Throughout this year, I’ll be publishing reader’s posts. To start, here is an article by one of Nihilsentimentalgia’s dearest readers: Robin Cracknell.
When I first discovered Nihilsentimentalgia, I was a very different person. I had just had my first solo show in London, two more in the works, every day in my diary pencilled-in with exciting ‘career’ stuff. Despite some chaos in my personal life, I especially remember the comforting ‘certainty’ of photography that year; there was always film to develop or prints to collect. Even if the results weren’t great, there was something reassuring about that routine of seeing, shooting, developing, printing with plenty of time on the buses in between to think about where it was all leading me. Photography has always been as much a distraction from private pain as it has been a penetrating sword right into it and that year was a perfect balance of the two. My show, The Camera Suture, had been about healing and redemption and photography itself, that daily ritual of pictures and processing and reflection has always been about ‘healing’ for me, fixing something inside.
Brief background: I remember exactly where I was when I first looked through an SLR camera. From the day I had my first proper camera, a black Nikomat bought via mail order from Hong Kong, I was a different person. The world looked different through a lens and I became different. Although it was uncool to walk around with a camera around your neck, I felt like it gave me a sort of ‘control’ at a time when I felt I had no control. Armour when I felt weak. I could manipulate the world around me when it felt like the other way around. I could lose myself in the darkroom and find myself at the same time. A lot of photographers will say the same, of course. My experience is nothing unique. I only mention it as a contrast to where I am now, when photography doesn’t matter any more. When it all looks the same and it just doesn’t ‘fix’ your life the way it used to.
I’m so over-saturated with pictures these days I barely notice their nuances, their mystery. As curious as I am about what my peers are doing, I know so much more than I need to that, consequently, I have become less curious. All is laid bare on social media; the shows, the books, the editing, the contests, the endless cycles of presentation, commentary and self-reflection. It’s barely lunchtime and I’ve scrolled, almost accidentally, through probably a hundred pictures. I remember looking at single pictures back in the day and conjuring in myself a sort of narrative about them. Now, there’s a carefully edited series of 30 with accompanying text before me and most of it is just sky. Everything looks like everything else – including my own, I have to say. I’m part of this, too. Of course I can turn away from the screen and work any damn way I want but it’s more complicated than that. The desire to photograph has somehow been eroded along the way. I don’t want to contribute to this heaving, flickering pile of data. The desire to ‘make’ is still there but I’m unsure where these documents belong and how they are shared without losing their intrinsic integrity and value.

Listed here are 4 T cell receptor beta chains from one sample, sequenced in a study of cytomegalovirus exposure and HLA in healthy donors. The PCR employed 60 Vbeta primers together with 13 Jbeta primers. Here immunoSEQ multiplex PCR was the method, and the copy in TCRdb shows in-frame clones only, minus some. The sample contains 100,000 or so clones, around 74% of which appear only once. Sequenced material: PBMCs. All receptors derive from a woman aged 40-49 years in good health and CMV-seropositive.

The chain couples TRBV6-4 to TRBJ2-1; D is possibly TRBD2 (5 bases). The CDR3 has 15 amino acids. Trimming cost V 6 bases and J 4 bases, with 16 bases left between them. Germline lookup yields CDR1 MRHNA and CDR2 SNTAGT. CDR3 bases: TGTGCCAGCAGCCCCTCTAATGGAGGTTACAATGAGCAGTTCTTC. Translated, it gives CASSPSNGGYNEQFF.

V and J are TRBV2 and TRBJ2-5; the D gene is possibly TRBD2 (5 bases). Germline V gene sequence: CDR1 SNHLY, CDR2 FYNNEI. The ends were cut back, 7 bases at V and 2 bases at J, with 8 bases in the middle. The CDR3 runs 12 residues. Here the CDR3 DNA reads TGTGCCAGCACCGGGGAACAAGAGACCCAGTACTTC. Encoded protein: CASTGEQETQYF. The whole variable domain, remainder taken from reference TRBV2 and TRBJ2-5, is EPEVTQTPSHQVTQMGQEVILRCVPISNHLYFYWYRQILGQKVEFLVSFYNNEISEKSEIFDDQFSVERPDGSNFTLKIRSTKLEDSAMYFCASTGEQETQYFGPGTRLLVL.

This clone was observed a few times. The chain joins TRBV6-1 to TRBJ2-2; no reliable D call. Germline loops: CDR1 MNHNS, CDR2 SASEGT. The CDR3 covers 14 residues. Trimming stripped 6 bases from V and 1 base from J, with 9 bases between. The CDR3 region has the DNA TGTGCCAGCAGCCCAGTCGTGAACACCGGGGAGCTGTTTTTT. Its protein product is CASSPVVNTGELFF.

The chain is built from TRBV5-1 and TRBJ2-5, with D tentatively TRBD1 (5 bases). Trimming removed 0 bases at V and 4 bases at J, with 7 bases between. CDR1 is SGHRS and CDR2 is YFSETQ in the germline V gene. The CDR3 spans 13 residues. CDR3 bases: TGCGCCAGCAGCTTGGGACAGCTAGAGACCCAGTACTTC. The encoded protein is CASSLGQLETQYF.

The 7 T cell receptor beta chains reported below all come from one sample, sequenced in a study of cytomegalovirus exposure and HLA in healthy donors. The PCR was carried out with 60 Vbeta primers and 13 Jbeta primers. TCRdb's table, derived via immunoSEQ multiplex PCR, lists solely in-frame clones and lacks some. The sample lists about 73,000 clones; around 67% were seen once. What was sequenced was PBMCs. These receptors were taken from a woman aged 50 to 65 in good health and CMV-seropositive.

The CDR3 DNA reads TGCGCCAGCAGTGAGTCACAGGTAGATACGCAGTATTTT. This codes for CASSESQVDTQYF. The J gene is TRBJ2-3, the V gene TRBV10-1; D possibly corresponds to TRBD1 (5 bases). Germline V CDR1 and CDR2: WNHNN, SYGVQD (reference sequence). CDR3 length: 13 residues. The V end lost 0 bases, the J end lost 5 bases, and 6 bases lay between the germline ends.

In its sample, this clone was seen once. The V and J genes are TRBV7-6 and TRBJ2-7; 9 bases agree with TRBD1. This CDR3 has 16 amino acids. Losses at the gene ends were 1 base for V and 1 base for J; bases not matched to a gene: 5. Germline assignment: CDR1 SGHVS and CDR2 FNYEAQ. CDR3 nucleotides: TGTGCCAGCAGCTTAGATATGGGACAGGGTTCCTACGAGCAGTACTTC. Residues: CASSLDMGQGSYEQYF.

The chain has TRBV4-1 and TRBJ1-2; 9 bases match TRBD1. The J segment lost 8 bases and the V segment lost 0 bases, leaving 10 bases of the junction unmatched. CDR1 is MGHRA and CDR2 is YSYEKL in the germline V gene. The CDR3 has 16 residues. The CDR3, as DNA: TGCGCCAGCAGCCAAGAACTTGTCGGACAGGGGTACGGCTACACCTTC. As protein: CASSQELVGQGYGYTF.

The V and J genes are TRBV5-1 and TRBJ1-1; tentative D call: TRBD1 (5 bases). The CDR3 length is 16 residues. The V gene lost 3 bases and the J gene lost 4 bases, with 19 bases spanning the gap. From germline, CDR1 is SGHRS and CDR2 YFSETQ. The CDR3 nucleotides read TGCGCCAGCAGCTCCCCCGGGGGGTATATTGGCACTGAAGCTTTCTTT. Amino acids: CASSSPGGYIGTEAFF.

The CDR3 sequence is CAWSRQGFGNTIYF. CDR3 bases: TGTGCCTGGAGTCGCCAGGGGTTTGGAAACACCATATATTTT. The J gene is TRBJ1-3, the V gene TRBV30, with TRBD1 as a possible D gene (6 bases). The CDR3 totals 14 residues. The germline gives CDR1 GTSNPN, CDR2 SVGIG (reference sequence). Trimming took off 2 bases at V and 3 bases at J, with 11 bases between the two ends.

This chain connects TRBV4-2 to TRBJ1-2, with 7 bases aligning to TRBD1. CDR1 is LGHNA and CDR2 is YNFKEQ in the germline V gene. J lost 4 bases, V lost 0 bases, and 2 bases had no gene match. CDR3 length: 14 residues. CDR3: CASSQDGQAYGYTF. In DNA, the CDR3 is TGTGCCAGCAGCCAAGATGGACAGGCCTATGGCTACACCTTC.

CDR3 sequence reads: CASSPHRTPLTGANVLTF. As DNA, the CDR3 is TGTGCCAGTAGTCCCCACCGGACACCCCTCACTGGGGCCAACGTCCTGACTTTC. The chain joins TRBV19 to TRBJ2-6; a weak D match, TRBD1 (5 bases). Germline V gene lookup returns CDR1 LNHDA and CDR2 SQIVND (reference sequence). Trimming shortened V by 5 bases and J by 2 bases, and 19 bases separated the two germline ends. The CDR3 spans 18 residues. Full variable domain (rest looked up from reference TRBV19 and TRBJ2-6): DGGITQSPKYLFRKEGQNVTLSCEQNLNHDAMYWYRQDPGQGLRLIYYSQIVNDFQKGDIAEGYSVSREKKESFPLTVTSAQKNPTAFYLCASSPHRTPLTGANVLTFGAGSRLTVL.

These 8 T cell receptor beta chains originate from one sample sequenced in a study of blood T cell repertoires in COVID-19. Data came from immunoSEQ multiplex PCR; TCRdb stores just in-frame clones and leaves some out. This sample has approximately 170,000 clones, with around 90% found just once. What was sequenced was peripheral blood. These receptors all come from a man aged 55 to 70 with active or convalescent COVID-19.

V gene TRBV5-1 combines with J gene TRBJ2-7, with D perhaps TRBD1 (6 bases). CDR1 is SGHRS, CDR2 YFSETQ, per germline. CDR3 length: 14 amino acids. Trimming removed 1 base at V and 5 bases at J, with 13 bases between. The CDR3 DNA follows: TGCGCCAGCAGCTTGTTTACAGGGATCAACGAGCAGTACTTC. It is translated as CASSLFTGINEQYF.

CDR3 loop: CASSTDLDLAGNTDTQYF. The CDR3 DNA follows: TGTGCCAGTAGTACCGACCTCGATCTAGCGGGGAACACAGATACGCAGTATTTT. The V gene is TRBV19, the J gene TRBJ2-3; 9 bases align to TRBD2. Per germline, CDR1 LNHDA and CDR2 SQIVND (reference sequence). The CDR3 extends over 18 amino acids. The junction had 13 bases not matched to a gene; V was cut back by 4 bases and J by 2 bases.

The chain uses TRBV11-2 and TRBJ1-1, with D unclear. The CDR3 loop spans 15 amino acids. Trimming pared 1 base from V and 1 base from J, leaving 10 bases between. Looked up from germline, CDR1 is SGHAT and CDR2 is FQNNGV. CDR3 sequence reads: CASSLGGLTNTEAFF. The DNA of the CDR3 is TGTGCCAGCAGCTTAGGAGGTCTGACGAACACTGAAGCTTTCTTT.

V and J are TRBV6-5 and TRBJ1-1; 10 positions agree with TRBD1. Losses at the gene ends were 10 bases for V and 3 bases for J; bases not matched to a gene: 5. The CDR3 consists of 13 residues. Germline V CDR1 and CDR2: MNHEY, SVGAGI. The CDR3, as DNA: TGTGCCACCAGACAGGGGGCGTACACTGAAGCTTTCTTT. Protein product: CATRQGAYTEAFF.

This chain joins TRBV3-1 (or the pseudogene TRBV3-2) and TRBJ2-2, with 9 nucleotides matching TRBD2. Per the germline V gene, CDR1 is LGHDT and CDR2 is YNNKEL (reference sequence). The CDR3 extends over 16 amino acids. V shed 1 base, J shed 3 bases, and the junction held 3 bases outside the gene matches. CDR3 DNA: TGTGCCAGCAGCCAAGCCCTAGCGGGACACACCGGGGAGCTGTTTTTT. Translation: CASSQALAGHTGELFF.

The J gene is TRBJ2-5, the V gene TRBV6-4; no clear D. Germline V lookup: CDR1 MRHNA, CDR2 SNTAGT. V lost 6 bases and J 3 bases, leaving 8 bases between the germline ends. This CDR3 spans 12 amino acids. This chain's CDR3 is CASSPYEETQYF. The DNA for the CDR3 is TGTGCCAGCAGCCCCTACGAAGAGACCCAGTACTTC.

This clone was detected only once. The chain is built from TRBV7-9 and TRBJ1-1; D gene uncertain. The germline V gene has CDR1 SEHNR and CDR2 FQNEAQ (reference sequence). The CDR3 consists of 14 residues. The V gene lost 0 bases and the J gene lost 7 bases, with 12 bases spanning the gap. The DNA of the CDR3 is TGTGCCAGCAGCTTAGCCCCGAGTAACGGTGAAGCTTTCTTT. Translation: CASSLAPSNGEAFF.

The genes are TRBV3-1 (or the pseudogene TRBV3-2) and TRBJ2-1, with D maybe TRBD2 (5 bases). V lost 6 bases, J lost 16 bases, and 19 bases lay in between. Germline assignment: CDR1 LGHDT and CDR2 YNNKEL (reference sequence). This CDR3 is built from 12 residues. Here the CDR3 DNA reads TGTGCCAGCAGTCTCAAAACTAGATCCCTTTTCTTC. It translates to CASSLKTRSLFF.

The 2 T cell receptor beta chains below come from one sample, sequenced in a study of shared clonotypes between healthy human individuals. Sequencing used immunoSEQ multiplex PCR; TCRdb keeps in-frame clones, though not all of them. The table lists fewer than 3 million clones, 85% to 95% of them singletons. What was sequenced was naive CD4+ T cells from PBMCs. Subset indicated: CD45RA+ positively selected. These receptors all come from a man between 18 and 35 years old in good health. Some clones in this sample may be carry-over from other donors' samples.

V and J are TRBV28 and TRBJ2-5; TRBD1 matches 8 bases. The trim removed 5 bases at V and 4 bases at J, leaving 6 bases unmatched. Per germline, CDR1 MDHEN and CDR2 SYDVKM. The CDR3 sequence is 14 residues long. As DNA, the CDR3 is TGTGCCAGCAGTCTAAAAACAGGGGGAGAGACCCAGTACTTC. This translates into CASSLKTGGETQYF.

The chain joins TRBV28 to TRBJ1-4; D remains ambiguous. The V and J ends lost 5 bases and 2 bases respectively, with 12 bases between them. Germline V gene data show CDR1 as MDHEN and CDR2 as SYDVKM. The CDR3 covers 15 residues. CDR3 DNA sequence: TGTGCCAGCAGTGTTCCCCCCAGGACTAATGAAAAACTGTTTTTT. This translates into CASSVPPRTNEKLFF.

I’ve learned that, even without a camera, the stirrings inside, the voices in my head, need to be attended to. The urge to create, to say ‘I am here’, has not abated over time but, for me, it’s not about pictures anymore. My work used to be murky anyway but now any semblance of ‘picture’ has ghosted away into a sort of residue of stained paper and feint typing. For whatever reason, it feels more direct, more intimate and maybe, deliberately?, less ‘internet-friendly’. Selfishly, I suppose, it feels more mine. And what is more mine is harder for someone else to take away. Maybe the urge to photograph will come again but, for now, my eyes don’t feast on pictures any more nor do I hunger to make them. I wonder if other photographers have felt the same and where they turn when the camera wasn’t enough.
A brief addendum … there is another coincidence about 2008, the year Nihilsentimentalgia began. I witnessed something very unusual in the woods near my home that year. I saw it with a friend who has since died. For the past decade I’ve planned on restaging what I saw and photographing it. I’m shooting this week. When those rolls are processed, maybe I’ll feel what I used to feel again. Or maybe they’ll look like just another version of something I’ve seen or done before. Maybe that feeling I had when I first held a camera was supposed to be temporary and there is no mourning to be done. Maybe we are meant to see and feel and heal differently over time. A camera is not, always, forever.
Note: If you’ve been following Nihilsentimentagia for some time and would like to contribute with a post, during this year, feel free to let me know..
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